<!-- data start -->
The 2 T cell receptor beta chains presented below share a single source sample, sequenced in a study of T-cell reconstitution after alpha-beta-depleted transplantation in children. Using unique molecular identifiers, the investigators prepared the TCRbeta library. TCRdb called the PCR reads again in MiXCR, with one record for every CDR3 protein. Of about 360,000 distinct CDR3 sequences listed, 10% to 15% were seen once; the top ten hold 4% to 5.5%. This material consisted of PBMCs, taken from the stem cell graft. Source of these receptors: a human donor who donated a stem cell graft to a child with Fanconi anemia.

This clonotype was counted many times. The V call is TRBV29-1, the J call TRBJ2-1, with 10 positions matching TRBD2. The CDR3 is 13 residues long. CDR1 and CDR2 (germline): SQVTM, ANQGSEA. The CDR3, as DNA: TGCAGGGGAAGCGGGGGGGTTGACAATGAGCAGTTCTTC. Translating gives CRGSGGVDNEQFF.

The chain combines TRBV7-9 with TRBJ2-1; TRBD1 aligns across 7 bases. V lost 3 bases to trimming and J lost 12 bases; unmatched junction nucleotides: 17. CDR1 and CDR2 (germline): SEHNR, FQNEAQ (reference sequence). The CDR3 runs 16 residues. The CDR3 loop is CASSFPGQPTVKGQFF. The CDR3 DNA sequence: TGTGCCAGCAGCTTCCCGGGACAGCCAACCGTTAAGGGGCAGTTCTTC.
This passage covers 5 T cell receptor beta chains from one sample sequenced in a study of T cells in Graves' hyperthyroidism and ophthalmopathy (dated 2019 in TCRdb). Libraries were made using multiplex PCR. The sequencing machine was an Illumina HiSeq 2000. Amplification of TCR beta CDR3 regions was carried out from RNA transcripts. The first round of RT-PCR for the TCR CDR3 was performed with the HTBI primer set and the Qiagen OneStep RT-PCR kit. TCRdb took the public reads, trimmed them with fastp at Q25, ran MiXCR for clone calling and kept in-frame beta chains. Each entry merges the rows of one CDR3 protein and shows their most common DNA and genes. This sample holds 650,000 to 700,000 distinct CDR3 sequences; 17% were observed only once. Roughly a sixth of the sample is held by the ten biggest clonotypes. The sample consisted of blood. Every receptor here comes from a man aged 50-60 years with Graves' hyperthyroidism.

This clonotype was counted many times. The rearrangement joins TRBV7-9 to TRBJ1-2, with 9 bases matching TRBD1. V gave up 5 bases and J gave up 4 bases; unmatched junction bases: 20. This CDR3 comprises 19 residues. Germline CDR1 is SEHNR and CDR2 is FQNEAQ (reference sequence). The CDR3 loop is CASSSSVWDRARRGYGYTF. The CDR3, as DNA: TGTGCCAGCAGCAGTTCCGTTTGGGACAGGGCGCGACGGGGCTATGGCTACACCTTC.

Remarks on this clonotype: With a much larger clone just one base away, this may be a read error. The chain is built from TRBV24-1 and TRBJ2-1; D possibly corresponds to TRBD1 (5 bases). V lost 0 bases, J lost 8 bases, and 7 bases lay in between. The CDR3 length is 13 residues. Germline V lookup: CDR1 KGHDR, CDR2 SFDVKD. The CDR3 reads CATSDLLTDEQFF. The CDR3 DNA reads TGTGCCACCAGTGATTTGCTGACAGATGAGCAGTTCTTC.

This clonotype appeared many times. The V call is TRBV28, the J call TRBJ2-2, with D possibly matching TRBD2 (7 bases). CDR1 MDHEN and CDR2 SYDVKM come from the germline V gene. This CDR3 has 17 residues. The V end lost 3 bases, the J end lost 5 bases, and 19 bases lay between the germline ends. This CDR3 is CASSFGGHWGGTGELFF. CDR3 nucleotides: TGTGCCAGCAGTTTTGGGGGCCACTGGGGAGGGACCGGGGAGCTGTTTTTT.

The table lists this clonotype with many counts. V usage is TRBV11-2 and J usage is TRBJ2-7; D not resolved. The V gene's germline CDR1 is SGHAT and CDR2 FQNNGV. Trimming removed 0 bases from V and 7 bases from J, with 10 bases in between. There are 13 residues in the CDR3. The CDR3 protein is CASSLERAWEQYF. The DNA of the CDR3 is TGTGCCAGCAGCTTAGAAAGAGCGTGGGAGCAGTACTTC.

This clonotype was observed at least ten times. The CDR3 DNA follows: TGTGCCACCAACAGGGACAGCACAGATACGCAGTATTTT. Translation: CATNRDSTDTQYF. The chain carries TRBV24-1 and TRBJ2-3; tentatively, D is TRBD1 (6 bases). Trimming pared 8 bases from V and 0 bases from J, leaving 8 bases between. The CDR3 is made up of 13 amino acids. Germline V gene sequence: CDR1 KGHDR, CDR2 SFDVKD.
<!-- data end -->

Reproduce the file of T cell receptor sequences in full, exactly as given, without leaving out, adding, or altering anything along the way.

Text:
The 2 T cell receptor beta chains presented below share a single source sample, sequenced in a study of T-cell reconstitution after alpha-beta-depleted transplantation in children. Using unique molecular identifiers, the investigators prepared the TCRbeta library. TCRdb called the PCR reads again in MiXCR, with one record for every CDR3 protein. Of about 360,000 distinct CDR3 sequences listed, 10% to 15% were seen once; the top ten hold 4% to 5.5%. This material consisted of PBMCs, taken from the stem cell graft. Source of these receptors: a human donor who donated a stem cell graft to a child with Fanconi anemia.

This clonotype was counted many times. The V call is TRBV29-1, the J call TRBJ2-1, with 10 positions matching TRBD2. The CDR3 is 13 residues long. CDR1 and CDR2 (germline): SQVTM, ANQGSEA. The CDR3, as DNA: TGCAGGGGAAGCGGGGGGGTTGACAATGAGCAGTTCTTC. Translating gives CRGSGGVDNEQFF.

The chain combines TRBV7-9 with TRBJ2-1; TRBD1 aligns across 7 bases. V lost 3 bases to trimming and J lost 12 bases; unmatched junction nucleotides: 17. CDR1 and CDR2 (germline): SEHNR, FQNEAQ (reference sequence). The CDR3 runs 16 residues. The CDR3 loop is CASSFPGQPTVKGQFF. The CDR3 DNA sequence: TGTGCCAGCAGCTTCCCGGGACAGCCAACCGTTAAGGGGCAGTTCTTC.
This passage covers 5 T cell receptor beta chains from one sample sequenced in a study of T cells in Graves' hyperthyroidism and ophthalmopathy (dated 2019 in TCRdb). Libraries were made using multiplex PCR. The sequencing machine was an Illumina HiSeq 2000. Amplification of TCR beta CDR3 regions was carried out from RNA transcripts. The first round of RT-PCR for the TCR CDR3 was performed with the HTBI primer set and the Qiagen OneStep RT-PCR kit. TCRdb took the public reads, trimmed them with fastp at Q25, ran MiXCR for clone calling and kept in-frame beta chains. Each entry merges the rows of one CDR3 protein and shows their most common DNA and genes. This sample holds 650,000 to 700,000 distinct CDR3 sequences; 17% were observed only once. Roughly a sixth of the sample is held by the ten biggest clonotypes. The sample consisted of blood. Every receptor here comes from a man aged 50-60 years with Graves' hyperthyroidism.

This clonotype was counted many times. The rearrangement joins TRBV7-9 to TRBJ1-2, with 9 bases matching TRBD1. V gave up 5 bases and J gave up 4 bases; unmatched junction bases: 20. This CDR3 comprises 19 residues. Germline CDR1 is SEHNR and CDR2 is FQNEAQ (reference sequence). The CDR3 loop is CASSSSVWDRARRGYGYTF. The CDR3, as DNA: TGTGCCAGCAGCAGTTCCGTTTGGGACAGGGCGCGACGGGGCTATGGCTACACCTTC.

Remarks on this clonotype: With a much larger clone just one base away, this may be a read error. The chain is built from TRBV24-1 and TRBJ2-1; D possibly corresponds to TRBD1 (5 bases). V lost 0 bases, J lost 8 bases, and 7 bases lay in between. The CDR3 length is 13 residues. Germline V lookup: CDR1 KGHDR, CDR2 SFDVKD. The CDR3 reads CATSDLLTDEQFF. The CDR3 DNA reads TGTGCCACCAGTGATTTGCTGACAGATGAGCAGTTCTTC.

This clonotype appeared many times. The V call is TRBV28, the J call TRBJ2-2, with D possibly matching TRBD2 (7 bases). CDR1 MDHEN and CDR2 SYDVKM come from the germline V gene. This CDR3 has 17 residues. The V end lost 3 bases, the J end lost 5 bases, and 19 bases lay between the germline ends. This CDR3 is CASSFGGHWGGTGELFF. CDR3 nucleotides: TGTGCCAGCAGTTTTGGGGGCCACTGGGGAGGGACCGGGGAGCTGTTTTTT.

The table lists this clonotype with many counts. V usage is TRBV11-2 and J usage is TRBJ2-7; D not resolved. The V gene's germline CDR1 is SGHAT and CDR2 FQNNGV. Trimming removed 0 bases from V and 7 bases from J, with 10 bases in between. There are 13 residues in the CDR3. The CDR3 protein is CASSLERAWEQYF. The DNA of the CDR3 is TGTGCCAGCAGCTTAGAAAGAGCGTGGGAGCAGTACTTC.

This clonotype was observed at least ten times. The CDR3 DNA follows: TGTGCCACCAACAGGGACAGCACAGATACGCAGTATTTT. Translation: CATNRDSTDTQYF. The chain carries TRBV24-1 and TRBJ2-3; tentatively, D is TRBD1 (6 bases). Trimming pared 8 bases from V and 0 bases from J, leaving 8 bases between. The CDR3 is made up of 13 amino acids. Germline V gene sequence: CDR1 KGHDR, CDR2 SFDVKD.